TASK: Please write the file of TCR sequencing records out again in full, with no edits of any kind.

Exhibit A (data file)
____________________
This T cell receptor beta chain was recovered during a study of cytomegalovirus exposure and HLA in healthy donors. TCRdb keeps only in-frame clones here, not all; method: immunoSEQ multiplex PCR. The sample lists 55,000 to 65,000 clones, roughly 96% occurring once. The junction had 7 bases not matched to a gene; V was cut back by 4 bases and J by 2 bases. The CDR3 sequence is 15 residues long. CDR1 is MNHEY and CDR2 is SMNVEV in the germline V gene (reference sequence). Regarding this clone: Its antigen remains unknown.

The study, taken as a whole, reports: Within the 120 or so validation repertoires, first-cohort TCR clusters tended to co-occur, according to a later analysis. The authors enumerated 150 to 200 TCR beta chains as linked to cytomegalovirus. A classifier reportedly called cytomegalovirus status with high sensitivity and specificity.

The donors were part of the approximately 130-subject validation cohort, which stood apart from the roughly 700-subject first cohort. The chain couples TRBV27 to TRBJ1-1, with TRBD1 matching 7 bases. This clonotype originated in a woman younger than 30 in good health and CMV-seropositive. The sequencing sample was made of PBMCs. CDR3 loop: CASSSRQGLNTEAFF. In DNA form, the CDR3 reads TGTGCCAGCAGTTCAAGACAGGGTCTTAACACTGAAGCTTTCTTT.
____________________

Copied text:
This T cell receptor beta chain was recovered during a study of cytomegalovirus exposure and HLA in healthy donors. TCRdb keeps only in-frame clones here, not all; method: immunoSEQ multiplex PCR. The sample lists 55,000 to 65,000 clones, roughly 96% occurring once. The junction had 7 bases not matched to a gene; V was cut back by 4 bases and J by 2 bases. The CDR3 sequence is 15 residues long. CDR1 is MNHEY and CDR2 is SMNVEV in the germline V gene (reference sequence). Regarding this clone: Its antigen remains unknown.

The study, taken as a whole, reports: Within the 120 or so validation repertoires, first-cohort TCR clusters tended to co-occur, according to a later analysis. The authors enumerated 150 to 200 TCR beta chains as linked to cytomegalovirus. A classifier reportedly called cytomegalovirus status with high sensitivity and specificity.

The donors were part of the approximately 130-subject validation cohort, which stood apart from the roughly 700-subject first cohort. The chain couples TRBV27 to TRBJ1-1, with TRBD1 matching 7 bases. This clonotype originated in a woman younger than 30 in good health and CMV-seropositive. The sequencing sample was made of PBMCs. CDR3 loop: CASSSRQGLNTEAFF. In DNA form, the CDR3 reads TGTGCCAGCAGTTCAAGACAGGGTCTTAACACTGAAGCTTTCTTT.